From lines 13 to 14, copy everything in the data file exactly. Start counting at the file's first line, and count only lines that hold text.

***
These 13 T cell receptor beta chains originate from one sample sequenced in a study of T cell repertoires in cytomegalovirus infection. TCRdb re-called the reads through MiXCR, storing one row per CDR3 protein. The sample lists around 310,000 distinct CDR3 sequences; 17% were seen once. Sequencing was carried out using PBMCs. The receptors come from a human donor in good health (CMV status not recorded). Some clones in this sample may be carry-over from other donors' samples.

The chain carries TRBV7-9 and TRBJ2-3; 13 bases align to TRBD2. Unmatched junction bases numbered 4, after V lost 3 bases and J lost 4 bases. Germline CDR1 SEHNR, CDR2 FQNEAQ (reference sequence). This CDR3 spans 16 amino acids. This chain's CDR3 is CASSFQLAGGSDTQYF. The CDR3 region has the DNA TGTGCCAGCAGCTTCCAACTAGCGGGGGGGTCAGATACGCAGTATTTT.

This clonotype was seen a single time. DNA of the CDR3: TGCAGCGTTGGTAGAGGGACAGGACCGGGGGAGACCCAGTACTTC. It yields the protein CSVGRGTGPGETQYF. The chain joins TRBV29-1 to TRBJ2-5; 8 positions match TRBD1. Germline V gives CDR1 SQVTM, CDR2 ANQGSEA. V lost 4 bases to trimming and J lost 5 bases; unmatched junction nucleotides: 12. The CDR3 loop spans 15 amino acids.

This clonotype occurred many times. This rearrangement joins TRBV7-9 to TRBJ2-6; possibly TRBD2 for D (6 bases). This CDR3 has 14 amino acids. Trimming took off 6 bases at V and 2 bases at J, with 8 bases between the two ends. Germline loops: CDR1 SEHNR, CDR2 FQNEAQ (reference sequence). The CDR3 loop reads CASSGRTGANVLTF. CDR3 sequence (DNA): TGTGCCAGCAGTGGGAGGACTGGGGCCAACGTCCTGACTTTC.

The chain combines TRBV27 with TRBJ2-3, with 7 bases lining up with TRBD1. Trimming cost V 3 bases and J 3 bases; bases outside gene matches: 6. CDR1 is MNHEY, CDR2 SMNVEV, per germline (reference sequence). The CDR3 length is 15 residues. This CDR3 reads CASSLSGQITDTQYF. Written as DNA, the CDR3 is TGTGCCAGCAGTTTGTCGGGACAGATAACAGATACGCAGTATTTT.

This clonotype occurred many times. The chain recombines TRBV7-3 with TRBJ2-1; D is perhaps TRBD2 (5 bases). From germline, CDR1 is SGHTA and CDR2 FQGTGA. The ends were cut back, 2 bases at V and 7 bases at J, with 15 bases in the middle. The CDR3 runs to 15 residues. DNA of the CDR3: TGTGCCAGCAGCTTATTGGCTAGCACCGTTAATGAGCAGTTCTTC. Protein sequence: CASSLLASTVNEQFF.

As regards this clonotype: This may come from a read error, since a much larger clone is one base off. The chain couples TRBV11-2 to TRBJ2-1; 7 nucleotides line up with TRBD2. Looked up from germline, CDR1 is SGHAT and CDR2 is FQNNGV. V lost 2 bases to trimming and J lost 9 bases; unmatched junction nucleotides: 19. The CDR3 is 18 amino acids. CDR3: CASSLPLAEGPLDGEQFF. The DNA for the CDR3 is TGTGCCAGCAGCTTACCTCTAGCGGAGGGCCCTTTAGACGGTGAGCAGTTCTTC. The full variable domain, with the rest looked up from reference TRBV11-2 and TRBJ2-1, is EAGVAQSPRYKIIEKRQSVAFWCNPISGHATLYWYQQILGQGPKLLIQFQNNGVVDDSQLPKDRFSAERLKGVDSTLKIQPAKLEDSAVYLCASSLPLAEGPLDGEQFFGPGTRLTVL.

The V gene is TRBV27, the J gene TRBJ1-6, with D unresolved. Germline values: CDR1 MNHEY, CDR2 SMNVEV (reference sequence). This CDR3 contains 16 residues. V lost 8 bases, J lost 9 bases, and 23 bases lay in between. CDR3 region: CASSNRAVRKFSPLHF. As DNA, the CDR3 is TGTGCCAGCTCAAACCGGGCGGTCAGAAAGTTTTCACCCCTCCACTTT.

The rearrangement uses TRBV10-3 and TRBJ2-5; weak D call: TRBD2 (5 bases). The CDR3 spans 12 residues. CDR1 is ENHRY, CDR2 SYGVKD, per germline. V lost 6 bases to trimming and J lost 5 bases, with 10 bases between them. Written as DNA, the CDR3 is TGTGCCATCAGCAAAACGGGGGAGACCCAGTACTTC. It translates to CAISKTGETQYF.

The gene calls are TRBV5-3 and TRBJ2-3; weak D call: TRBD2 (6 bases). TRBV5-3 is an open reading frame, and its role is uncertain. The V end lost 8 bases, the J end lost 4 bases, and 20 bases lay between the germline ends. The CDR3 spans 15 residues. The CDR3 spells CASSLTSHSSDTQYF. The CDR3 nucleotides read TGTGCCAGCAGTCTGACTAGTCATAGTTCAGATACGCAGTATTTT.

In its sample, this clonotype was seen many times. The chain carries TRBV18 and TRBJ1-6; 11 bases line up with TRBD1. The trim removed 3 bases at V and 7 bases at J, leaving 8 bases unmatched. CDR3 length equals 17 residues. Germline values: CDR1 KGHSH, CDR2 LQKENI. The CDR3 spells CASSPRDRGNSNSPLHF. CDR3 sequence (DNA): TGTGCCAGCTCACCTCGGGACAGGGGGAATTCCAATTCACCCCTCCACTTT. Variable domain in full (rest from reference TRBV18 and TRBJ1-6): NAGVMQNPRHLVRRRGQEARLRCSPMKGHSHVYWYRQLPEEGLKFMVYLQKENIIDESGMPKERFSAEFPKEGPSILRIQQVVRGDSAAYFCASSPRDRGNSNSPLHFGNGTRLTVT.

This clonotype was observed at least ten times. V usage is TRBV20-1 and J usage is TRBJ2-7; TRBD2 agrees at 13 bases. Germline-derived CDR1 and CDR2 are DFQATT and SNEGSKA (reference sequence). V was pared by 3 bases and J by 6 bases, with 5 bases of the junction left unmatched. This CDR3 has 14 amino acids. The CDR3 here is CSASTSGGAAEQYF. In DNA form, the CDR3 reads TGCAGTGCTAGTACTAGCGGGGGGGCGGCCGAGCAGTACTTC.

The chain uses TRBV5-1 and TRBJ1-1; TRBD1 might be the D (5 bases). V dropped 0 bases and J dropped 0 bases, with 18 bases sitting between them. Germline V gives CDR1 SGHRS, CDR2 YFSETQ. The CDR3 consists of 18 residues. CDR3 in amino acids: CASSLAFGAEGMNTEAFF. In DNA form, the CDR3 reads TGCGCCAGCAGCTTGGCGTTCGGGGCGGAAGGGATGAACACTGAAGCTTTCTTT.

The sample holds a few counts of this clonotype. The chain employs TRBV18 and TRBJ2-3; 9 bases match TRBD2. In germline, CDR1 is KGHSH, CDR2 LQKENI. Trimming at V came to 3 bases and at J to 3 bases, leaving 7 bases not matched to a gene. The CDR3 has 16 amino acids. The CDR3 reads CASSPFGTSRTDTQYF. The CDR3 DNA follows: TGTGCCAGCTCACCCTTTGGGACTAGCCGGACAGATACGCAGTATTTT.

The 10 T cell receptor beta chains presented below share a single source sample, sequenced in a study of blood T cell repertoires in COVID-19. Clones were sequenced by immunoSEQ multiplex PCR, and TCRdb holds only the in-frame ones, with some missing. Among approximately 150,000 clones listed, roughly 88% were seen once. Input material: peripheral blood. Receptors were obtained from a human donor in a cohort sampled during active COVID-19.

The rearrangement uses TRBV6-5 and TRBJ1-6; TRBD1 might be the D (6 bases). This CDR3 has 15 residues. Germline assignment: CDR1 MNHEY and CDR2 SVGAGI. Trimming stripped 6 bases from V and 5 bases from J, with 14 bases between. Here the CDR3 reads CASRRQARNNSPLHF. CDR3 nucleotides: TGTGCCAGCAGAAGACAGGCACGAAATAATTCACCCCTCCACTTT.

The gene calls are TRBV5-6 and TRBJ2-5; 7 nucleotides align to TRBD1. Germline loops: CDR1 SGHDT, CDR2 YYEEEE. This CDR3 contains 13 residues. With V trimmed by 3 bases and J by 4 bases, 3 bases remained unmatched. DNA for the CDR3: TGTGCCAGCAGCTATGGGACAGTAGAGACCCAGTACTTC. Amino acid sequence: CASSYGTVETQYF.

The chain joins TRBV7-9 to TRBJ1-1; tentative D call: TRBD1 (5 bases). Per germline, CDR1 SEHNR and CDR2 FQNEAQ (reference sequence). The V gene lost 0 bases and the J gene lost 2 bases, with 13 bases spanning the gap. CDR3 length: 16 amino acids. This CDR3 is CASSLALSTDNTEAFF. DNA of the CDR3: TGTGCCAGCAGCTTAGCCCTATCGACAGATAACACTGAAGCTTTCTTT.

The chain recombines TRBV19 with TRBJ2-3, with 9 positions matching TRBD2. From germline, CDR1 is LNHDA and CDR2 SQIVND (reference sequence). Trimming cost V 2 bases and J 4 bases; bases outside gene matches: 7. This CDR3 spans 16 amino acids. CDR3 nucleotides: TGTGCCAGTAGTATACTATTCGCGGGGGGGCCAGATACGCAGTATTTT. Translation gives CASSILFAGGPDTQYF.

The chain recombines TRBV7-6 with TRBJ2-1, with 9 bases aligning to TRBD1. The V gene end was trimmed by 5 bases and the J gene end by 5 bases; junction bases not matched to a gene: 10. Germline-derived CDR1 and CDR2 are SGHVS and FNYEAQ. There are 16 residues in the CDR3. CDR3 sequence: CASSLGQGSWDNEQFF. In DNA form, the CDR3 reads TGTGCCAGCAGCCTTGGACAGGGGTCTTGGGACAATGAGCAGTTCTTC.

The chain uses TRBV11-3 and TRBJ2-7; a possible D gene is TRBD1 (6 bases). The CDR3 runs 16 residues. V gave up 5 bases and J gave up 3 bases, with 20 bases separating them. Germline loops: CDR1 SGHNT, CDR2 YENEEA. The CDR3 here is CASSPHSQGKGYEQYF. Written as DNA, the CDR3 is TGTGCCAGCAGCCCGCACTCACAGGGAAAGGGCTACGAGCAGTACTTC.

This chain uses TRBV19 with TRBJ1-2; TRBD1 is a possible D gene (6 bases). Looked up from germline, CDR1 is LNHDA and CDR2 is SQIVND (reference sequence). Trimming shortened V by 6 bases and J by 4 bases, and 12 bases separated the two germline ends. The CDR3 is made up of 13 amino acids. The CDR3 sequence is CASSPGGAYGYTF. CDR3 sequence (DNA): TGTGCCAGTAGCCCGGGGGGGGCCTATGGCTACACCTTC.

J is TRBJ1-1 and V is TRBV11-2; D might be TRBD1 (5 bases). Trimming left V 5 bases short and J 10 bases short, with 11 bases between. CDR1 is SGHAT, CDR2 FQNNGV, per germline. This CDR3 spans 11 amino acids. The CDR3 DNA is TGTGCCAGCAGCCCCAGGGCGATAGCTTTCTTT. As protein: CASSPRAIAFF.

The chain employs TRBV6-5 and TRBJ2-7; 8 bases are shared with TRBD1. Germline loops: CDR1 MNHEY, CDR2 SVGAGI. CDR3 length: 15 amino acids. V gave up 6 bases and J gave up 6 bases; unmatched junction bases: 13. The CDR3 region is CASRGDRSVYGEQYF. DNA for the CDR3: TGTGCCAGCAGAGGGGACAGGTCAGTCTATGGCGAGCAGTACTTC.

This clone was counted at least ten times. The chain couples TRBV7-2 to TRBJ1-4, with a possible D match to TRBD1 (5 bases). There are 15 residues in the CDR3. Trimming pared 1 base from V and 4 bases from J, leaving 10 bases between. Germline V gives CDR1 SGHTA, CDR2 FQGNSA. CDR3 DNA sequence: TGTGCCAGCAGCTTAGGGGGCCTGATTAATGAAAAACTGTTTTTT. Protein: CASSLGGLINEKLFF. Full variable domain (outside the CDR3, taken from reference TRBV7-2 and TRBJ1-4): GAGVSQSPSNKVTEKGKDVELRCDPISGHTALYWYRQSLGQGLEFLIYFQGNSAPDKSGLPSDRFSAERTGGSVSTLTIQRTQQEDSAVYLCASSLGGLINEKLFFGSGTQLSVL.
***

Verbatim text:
The chain uses TRBV5-1 and TRBJ1-1; TRBD1 might be the D (5 bases). V dropped 0 bases and J dropped 0 bases, with 18 bases sitting between them. Germline V gives CDR1 SGHRS, CDR2 YFSETQ. The CDR3 consists of 18 residues. CDR3 in amino acids: CASSLAFGAEGMNTEAFF. In DNA form, the CDR3 reads TGCGCCAGCAGCTTGGCGTTCGGGGCGGAAGGGATGAACACTGAAGCTTTCTTT.

The sample holds a few counts of this clonotype. The chain employs TRBV18 and TRBJ2-3; 9 bases match TRBD2. In germline, CDR1 is KGHSH, CDR2 LQKENI. Trimming at V came to 3 bases and at J to 3 bases, leaving 7 bases not matched to a gene. The CDR3 has 16 amino acids. The CDR3 reads CASSPFGTSRTDTQYF. The CDR3 DNA follows: TGTGCCAGCTCACCCTTTGGGACTAGCCGGACAGATACGCAGTATTTT.